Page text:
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1 Mar 2023

Jasmin Malik Chua, Sourcing Journal

Asia: Unions accuse VF Corp, Levi's & Nike of 'extreme greed & extractivism' for alleged wage theft during the pandemic while earning millions in stock buybacks & dividends

"Garment Workers Blast ‘Dangerous’ New Normal at Nike", 1 March 2023

Garment workers in the global South are tired of watching the world’s biggest brands cash in on what they have characterized as wage theft. Companies like Nike, Levi Strauss and...VF Corp., they say, have quickly bounced back from the early Covid-19 slowdown to watch their profits skyrocket. In contrast, they’ve continued to struggle from the income loss that was foisted upon them in the darkest days of the pandemic.

...a group of 20 garment-sector unions representing workers in Nike’s supply chains in Cambodia, India, Indonesia, Pakistan and Sri Lanka is fighting back. Together with the Asia Floor Wage Alliance (AFWA) and the Global Labor Justice-International Labor Rights Forum (GLJ-ILRF), they filed an international labor complaint to the Organisation for Economic Co-operation and Development (OECD) in Washington, D.C., on Monday accusing the sportswear giant of violating the inter-governmental organization’s guidelines for responsible business conduct by multinational enterprises.

Nike, they allege, has not only contributed to “severe human rights impacts” at the factories it contracts but it also does not address and remediate them as required by guidelines. The complaint also claims that the...firm has not engaged with worker unions despite their requests for dialogue and the OECD’s own recommendations. Instead of compensating workers or investing in safety or productivity programs, it engages in buyback schemes to “falsely inflate” its stock price, it adds...

Unions...say that workers have experienced layoffs, arbitrary pay cuts, unpaid wages and gender discrimination at an “unprecedented scale” since 2020. Nike and other brands like it, they add, “triggered this crisis” when they canceled orders that March, then reduced new orders “en masse” in response to the widespread economic uncertainty.

According to an AFWA survey of more than 2,000 garment workers, respondents lost on average three months of pay during 2020...Its reverberations are still being felt today, said Anannya Bhattacharjee, international coordinator at the nonprofit.

“The reason we are still talking about the pandemic today is...because the pandemic practices have set a new normal globally,” Bhattacharjee said... “This new normal is something we have to examine. It is dangerous and it can shape how the global recession that is predicted will be handled and what it will do to garment workers.”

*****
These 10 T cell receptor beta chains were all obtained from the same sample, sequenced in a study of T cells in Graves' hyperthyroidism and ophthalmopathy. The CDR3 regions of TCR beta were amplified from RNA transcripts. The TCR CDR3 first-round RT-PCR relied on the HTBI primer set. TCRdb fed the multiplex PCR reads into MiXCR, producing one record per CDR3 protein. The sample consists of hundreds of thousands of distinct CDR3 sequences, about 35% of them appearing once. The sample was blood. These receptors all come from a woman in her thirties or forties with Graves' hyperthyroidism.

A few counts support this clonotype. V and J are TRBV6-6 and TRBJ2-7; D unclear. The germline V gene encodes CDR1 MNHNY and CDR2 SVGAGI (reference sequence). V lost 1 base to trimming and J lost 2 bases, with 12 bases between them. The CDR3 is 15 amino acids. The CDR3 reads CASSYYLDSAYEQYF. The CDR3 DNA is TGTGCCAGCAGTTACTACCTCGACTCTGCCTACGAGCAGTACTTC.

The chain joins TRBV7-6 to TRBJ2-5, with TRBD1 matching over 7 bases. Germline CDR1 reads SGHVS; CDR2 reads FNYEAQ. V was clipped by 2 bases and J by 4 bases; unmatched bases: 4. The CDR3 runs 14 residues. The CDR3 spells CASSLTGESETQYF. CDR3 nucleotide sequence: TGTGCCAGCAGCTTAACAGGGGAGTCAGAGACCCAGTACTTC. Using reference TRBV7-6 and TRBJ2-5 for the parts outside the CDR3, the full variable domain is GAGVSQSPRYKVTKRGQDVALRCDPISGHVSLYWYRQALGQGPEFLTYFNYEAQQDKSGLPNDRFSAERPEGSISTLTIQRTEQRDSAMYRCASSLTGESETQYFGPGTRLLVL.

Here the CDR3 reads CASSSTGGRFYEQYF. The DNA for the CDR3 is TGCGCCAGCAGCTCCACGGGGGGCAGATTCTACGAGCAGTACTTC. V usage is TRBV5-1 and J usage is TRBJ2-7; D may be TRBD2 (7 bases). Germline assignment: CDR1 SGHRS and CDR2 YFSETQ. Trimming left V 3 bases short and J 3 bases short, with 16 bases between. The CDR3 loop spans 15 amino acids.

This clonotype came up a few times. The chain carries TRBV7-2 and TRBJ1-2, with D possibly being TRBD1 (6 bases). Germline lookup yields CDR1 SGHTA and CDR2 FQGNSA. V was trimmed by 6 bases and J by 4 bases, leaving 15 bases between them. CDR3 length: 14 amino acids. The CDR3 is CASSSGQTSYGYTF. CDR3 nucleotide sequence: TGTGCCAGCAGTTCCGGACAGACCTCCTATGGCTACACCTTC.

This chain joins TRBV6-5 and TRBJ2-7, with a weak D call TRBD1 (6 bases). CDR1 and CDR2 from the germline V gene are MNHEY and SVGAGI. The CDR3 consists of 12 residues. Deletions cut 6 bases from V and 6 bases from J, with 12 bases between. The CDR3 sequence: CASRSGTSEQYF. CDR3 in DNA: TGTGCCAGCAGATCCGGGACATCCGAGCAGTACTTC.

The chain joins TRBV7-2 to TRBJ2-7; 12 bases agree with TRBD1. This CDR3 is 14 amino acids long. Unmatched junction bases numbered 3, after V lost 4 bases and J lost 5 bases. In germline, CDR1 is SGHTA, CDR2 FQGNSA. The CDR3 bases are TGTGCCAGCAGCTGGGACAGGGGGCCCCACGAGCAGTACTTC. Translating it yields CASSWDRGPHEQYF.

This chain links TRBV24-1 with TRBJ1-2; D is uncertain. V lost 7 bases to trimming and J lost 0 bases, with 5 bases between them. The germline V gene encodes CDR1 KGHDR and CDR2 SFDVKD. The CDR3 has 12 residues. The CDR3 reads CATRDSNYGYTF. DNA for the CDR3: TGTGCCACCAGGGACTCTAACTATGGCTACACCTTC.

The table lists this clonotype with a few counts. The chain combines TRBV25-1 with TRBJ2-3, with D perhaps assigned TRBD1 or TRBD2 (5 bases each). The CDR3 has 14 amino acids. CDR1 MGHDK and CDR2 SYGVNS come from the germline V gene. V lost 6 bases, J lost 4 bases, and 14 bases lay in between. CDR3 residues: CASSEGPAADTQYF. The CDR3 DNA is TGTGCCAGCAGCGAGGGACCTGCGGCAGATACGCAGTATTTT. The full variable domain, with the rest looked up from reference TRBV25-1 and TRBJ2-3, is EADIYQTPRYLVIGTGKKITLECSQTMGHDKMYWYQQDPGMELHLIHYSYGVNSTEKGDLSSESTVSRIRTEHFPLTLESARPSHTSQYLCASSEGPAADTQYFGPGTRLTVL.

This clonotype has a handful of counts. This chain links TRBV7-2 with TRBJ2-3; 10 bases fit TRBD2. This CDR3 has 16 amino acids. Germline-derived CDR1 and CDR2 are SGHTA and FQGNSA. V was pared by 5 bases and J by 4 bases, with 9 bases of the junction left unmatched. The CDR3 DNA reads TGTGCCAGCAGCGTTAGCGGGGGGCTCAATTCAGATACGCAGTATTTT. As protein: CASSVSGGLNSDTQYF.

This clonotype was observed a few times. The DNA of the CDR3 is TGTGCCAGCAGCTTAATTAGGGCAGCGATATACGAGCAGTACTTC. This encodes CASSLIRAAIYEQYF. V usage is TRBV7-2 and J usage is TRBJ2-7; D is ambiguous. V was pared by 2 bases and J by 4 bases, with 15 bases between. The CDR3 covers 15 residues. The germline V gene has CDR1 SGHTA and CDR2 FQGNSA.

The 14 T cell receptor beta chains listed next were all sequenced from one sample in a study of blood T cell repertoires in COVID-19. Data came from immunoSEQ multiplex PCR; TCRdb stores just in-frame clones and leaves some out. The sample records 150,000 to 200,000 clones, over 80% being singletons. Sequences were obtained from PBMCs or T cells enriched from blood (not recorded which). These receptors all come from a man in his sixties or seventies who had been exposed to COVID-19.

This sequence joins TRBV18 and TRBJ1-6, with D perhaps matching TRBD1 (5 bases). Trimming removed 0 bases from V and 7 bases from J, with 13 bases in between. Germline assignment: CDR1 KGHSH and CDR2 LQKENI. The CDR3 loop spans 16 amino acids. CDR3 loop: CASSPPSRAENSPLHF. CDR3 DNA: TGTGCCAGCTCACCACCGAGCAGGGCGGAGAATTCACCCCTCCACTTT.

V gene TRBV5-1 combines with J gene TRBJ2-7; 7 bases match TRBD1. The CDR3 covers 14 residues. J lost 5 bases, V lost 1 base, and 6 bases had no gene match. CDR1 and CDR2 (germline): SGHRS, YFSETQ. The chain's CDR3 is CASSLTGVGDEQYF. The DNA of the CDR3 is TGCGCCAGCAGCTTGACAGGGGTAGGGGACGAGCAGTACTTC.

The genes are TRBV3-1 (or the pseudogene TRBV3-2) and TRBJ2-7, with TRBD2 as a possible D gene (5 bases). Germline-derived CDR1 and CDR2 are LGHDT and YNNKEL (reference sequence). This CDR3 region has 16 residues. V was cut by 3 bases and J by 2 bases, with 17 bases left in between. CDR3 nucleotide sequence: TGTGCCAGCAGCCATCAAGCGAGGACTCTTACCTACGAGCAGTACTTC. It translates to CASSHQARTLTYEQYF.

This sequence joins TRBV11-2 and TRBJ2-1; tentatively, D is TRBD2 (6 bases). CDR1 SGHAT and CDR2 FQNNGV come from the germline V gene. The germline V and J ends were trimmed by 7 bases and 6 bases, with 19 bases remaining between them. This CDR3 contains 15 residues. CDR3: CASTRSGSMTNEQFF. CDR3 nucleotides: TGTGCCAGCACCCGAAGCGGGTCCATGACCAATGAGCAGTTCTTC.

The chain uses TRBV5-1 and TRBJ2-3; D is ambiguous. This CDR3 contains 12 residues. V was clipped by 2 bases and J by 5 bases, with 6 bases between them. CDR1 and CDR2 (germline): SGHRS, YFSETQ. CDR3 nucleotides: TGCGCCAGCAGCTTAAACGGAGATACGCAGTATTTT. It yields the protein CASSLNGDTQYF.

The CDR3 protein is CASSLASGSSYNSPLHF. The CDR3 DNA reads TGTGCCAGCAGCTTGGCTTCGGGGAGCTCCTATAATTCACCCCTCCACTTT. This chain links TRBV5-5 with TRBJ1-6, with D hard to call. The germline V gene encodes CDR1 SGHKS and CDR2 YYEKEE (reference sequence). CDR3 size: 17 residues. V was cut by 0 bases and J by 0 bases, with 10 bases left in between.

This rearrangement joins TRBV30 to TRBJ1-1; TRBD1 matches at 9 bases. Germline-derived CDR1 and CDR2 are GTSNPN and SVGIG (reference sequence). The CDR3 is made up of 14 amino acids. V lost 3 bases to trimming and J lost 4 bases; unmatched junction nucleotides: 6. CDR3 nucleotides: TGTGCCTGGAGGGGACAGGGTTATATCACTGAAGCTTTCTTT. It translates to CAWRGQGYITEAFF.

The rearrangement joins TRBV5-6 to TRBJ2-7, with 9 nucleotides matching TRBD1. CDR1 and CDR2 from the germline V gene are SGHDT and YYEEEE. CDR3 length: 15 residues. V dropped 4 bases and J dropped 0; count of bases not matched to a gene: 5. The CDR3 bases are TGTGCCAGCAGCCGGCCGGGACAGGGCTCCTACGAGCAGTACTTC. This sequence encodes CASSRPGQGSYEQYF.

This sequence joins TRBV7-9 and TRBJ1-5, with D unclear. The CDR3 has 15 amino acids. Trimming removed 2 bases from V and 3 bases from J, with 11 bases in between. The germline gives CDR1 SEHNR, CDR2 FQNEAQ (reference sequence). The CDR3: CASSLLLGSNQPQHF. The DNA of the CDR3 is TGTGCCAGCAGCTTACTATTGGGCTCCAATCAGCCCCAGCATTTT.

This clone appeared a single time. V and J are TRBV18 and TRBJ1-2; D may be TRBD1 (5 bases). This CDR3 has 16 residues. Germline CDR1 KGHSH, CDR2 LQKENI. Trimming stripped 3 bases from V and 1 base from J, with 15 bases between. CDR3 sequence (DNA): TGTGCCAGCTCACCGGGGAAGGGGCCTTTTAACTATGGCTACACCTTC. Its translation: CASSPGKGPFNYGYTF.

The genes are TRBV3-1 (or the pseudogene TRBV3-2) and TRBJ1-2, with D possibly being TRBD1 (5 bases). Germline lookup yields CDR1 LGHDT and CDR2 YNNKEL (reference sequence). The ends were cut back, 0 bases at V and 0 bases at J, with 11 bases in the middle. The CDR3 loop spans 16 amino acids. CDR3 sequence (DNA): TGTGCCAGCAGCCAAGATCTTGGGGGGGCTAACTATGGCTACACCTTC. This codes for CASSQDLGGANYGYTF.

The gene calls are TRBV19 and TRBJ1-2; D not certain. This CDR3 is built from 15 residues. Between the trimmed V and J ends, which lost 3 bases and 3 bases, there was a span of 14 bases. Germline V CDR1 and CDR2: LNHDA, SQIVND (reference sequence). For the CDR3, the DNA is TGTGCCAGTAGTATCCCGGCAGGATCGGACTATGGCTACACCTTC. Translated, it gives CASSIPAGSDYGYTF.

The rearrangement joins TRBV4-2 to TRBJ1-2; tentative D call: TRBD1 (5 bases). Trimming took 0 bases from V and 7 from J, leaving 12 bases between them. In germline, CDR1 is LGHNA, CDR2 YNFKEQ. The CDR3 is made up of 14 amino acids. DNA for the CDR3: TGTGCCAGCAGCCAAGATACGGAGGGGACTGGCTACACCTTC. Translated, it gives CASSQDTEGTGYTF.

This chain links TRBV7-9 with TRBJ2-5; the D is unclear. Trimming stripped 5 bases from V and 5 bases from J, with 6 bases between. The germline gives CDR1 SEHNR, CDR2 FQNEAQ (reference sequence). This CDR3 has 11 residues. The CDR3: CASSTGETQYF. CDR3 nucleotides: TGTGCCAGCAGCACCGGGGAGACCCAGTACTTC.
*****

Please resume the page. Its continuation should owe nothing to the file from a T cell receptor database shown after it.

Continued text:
Covid-19, Bhattacharjee said, gave nameplates like Nike, Levi’s and VF Corp. a “new opportunity” to “experiment with how far they could go for extreme greed and extractivism,” such as profiting from the wage theft of workers who have already been “reeling for decades from poverty-level wages and mounting debts.”...

Nike, which did not respond to a request for comment, noted at the outset of the pandemic that it would continue to pay its suppliers in full for finished products, as well as honor previously agreed-upon payment terms for anything still in production. In the case of canceled orders, it said, its policies and agreements with suppliers “are, and have always been, that Nike will pay the appropriate amount of the order, depending on the stage of production as communicated by our supplier to enable the supplier to recover costs associated with the canceled orders.”

Even so, the coalition made [Nike] the target of its first OECD complaint because it has proven the “most unresponsive,” Bhattacharjee said...

“With the money that Nike has made from stock buybacks, they could have paid workers 2,000 times than what we are asking,” Bhattacharjee said.

Levi’s and VF Corp. also launched buybacks to the tune of $19.7 million and $34.4 million, respectively. Workers at their factories, meanwhile, say they’re owed $12.2 million and $2.5 million, respectively, from 2020 alone...

In lieu of a direct response, VF Corp. attached a...letter that it sent AFWA and GLJ-ILRF outlining its commitment to respecting human rights according to the major international guidelines and detailing its due diligence efforts to “prevent, mitigate and remediate” human rights risks in its value chain.

“...VF Corp. has assessed actual and potential human rights impacts on our supply chain associated with COVID-19, proactively worked to prevent such impacts from materializing, and supported remediation if such impacts occurred,” it said. “During the pandemic, VF took a people-first approach with its international suppliers and proactively and directly informed our suppliers they must pay remuneration to workers for the manufacture of VF products.”

A Levi’s spokesperson said the jeans juggernaut’s “longstanding” supplier code of conduct requires that all suppliers meet their financial obligations to their workers in the required time frame and that any reports of failure to do so are “thoroughly” investigated and addressed “as quickly as possible.”...